Insurance Not Paying?
I am going to use the State of Texas as an example.
Each State is a little different and you should check with the
or Board in the State it pertains to, and find out what your rights and
If you are having a problem with your insurance paying
what you thought was covered, you should review your insurance policy or
benefit plan terms and agreements and/or contract to make sure you were covered.
Read the Consumer Bill of Rights. Insurance companies must include the "Consumer
Bill of Rights". It explains your rights and responsibilities. For a copy,
call your insurance company or the TDI Publications Order Line at 1-800-599-SHOP
(7467). In Austin, call 305-7211. Keep copies of all correspondence between
you and the insurance company. Write down information about your telephone
and in-person contacts, including the date, the name and title of the person
you spoke with, and what was said. Also, keep a record of your time and expenses.
Ask the company for the specific language in the policy that is in question.
Find out if the disagreement is because you and the insurance company interpret
your policy differently. You should be aware of any changes that may have
affected your policy, and you can find out from your insurance agent or
representative. Review your policy or benefit plan and pay attention to
restrictions, exclusions, policy limits, lifetime coverage maximums, agreements
to pay only what the carrier feels is reasonable standard and customary,
and policy definitions. Determine what your policy or benefit plan covers
and what it does not cover.
In most cases limited benefit policies do not provide the
benefits or services needed to meet most health care expenses. Find out if
prior "Pre certification" was obtain. It may be required to have pre
certification for hospital admissions or provider referrals. You also will
need to know if its your responsibility to notify the insurance company
or HMO after being admitted to the hospital in an
If your policy is with a preferred provider plan, you should
be aware of, and understand the consequences of going to an out-of-network
provider. Determine if your policy allows the health care provider to bill
you for charges not paid by your health care plan. Determine if the billing
is correct and that the services and/or goods were rendered at the price
that was agreed to.
Most insurance companies operating in Texas are required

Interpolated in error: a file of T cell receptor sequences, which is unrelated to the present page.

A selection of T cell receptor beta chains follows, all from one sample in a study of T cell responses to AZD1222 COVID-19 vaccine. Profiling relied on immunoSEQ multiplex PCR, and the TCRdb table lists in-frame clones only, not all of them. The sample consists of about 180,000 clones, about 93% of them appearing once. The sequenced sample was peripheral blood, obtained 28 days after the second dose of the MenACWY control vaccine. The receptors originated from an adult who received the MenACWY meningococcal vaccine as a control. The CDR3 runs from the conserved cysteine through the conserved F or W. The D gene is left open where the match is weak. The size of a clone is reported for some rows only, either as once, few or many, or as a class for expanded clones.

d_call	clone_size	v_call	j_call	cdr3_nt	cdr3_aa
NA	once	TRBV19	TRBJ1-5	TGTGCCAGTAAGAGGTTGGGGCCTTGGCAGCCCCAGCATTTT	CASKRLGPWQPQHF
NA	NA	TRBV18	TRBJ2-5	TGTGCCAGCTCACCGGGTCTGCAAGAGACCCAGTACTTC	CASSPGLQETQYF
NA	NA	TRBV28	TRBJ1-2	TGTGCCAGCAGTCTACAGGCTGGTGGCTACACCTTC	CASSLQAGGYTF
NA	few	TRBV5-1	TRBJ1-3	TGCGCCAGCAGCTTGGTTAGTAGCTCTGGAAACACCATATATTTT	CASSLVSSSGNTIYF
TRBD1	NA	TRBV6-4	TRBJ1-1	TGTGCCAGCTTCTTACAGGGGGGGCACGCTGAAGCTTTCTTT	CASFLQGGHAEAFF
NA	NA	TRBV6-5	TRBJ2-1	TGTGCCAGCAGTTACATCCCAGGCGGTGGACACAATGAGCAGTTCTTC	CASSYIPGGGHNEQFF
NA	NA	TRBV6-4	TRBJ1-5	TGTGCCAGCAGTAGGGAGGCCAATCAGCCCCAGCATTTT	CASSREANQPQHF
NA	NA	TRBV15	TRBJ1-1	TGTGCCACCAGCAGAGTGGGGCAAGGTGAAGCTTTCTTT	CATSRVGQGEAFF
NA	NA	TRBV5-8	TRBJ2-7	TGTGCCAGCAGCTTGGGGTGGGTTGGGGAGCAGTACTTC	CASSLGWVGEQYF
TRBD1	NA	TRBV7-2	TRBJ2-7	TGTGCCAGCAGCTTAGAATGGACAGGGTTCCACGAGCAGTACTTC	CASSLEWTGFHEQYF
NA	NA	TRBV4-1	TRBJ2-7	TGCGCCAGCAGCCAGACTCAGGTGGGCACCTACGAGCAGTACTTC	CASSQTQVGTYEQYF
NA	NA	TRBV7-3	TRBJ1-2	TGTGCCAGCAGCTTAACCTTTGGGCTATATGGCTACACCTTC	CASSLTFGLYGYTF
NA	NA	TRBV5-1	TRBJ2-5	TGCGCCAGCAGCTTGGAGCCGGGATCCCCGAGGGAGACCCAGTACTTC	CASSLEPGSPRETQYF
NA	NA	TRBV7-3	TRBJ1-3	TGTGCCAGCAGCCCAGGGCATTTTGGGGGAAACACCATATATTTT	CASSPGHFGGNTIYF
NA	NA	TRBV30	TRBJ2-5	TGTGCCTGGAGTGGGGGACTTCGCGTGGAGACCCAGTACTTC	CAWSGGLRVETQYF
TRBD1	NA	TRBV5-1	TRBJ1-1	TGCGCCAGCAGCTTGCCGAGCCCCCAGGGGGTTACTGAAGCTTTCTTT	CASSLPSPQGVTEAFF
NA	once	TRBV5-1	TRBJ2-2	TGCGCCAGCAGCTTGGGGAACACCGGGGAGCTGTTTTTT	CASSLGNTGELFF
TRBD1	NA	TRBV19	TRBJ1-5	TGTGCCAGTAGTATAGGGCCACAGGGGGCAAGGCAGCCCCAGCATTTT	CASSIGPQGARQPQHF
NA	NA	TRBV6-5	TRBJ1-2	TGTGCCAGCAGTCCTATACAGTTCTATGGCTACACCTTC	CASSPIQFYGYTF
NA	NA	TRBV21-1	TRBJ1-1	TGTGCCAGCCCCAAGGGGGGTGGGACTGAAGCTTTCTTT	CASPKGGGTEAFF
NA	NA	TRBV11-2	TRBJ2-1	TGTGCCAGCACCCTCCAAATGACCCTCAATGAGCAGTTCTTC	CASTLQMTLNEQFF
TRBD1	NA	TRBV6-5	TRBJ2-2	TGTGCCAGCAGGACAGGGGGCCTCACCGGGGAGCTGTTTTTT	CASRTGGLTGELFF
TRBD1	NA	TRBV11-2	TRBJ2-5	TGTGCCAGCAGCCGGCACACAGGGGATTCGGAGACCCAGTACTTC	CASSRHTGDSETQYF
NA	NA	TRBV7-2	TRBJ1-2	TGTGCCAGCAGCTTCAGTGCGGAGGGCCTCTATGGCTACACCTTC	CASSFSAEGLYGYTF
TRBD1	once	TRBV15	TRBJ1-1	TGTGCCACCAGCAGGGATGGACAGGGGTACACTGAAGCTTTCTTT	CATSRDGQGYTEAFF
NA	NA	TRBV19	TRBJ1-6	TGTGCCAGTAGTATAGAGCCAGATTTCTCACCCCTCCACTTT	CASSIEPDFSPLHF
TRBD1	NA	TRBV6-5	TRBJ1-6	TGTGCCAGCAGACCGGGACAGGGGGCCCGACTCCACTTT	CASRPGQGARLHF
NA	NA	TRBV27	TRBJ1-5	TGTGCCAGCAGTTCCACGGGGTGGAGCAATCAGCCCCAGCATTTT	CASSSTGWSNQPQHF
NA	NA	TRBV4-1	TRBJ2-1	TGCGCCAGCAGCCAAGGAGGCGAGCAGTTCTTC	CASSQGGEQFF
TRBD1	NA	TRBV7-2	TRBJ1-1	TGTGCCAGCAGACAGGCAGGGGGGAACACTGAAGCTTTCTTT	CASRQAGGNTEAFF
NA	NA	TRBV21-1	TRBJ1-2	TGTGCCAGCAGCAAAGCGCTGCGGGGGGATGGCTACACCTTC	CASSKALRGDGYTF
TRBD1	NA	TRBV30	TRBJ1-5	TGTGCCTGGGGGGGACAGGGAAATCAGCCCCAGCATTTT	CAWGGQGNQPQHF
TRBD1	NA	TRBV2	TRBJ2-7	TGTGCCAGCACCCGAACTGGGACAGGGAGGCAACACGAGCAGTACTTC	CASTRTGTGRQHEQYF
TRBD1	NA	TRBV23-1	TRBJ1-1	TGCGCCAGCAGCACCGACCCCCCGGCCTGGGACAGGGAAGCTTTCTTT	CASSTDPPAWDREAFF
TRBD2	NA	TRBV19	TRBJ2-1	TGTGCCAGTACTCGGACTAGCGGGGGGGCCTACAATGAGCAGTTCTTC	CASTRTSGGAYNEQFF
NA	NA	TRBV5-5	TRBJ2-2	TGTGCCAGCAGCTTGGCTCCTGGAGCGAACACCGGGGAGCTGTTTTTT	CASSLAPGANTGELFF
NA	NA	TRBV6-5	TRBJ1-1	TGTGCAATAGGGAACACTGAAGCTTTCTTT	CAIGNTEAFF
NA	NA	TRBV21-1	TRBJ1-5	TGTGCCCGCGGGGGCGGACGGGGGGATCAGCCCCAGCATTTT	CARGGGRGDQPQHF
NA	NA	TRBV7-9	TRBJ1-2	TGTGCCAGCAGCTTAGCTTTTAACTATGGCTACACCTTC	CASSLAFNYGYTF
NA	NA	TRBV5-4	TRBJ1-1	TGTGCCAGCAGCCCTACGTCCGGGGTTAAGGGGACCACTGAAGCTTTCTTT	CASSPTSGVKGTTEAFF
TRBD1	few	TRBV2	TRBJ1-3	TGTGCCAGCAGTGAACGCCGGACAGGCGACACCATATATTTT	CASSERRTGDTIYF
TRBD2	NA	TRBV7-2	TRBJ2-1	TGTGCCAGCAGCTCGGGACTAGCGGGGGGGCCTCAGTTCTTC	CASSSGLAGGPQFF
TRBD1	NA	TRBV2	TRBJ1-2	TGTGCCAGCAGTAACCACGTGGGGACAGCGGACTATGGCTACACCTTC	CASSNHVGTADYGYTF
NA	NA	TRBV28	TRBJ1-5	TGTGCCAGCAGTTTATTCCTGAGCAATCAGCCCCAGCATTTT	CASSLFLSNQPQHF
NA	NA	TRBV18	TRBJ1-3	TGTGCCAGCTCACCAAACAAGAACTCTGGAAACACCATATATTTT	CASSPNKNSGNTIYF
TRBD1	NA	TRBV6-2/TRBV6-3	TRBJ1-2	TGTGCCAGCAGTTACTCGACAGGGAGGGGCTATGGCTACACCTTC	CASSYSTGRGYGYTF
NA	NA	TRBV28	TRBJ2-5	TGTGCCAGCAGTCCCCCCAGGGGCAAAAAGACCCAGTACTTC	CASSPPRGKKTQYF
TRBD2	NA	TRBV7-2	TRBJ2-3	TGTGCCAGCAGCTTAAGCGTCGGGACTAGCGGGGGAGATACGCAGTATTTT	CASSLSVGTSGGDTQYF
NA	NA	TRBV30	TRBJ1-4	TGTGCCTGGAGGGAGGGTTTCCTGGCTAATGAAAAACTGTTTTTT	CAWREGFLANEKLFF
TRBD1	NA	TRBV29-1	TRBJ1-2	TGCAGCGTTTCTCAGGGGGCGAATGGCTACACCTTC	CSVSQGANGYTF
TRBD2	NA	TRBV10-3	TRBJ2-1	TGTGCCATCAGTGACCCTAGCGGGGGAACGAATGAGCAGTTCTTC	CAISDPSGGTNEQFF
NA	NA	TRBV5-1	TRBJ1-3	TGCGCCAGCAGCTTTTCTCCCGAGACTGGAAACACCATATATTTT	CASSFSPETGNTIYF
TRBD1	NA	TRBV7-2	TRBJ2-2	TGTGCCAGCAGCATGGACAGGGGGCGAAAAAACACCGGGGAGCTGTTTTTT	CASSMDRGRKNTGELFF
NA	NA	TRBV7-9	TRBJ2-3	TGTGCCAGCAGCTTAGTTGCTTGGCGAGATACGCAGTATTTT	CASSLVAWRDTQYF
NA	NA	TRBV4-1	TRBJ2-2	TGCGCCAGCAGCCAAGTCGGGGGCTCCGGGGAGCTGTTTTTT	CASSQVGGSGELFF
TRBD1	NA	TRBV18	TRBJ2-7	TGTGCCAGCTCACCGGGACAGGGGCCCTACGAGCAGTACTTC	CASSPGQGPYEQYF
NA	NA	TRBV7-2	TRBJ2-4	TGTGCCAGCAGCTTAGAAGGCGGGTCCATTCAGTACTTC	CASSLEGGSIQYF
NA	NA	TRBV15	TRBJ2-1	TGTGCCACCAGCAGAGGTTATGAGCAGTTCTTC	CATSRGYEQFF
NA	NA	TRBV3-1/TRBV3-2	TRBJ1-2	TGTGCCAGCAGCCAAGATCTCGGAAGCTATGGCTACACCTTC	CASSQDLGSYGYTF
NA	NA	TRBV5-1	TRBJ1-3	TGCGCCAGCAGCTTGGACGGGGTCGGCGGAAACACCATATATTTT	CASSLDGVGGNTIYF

to have toll-free telephone lines for customer assistance. The toll-free
number should be listed on your policy, or you can get the number by calling
TDI's at Consumer Help Line at 1-800-252-3439. If you are going to call,
have your questions and policy number available before you call the company.
If you have a dispute with your agent or company, I would
put it in writing (certified- return receipt requested). This encourages
a written response. State your complaint and how you expect the company to
handle it. Include with the complaint copies (not originals) of letters,
notes, invoices, canceled checks, or advertising material that support your
complaint. A dispute process is used to resolve claims and disputes.
You may want to ask your physician to provide your insurance
company with details about your treatment, medical condition, and prognosis.
If you suspect a provider is over charging, ask the insurance company to
audit the bill and verify whether the provider used the proper billing procedure.
If you still owe a large balance, your provider may submit the bill to the
local medical society peer review committee to review the charges. If your
health insurer or HMO refuses to pay for a treatment because the insurer
or HMO determined that the treatment is not medically necessary or appropriate,
you can request binding review by an Independent Review Organization (IRO).
You may request review by an IRO only on claims denied on or after September
1, 1997. For more information about the IRO process, call TDI's: TDI IRO
information Line 1-888-TDI-2IRO (834-2476) In Austin, call
Texas law requires insurance companies and HMOs to pay
first-party claims promptly. A first-party claim is one filed by you against
your insurance company or HMO. Prompt-payment does not apply to liability
insurance claims against another person's insurance company. It also does
not apply to claims involving self-funded plans; workers compensation; mortgage
guaranty or title insurance; fidelity, surety, or guaranty bonds; or marine
insurance (other than inland marine).
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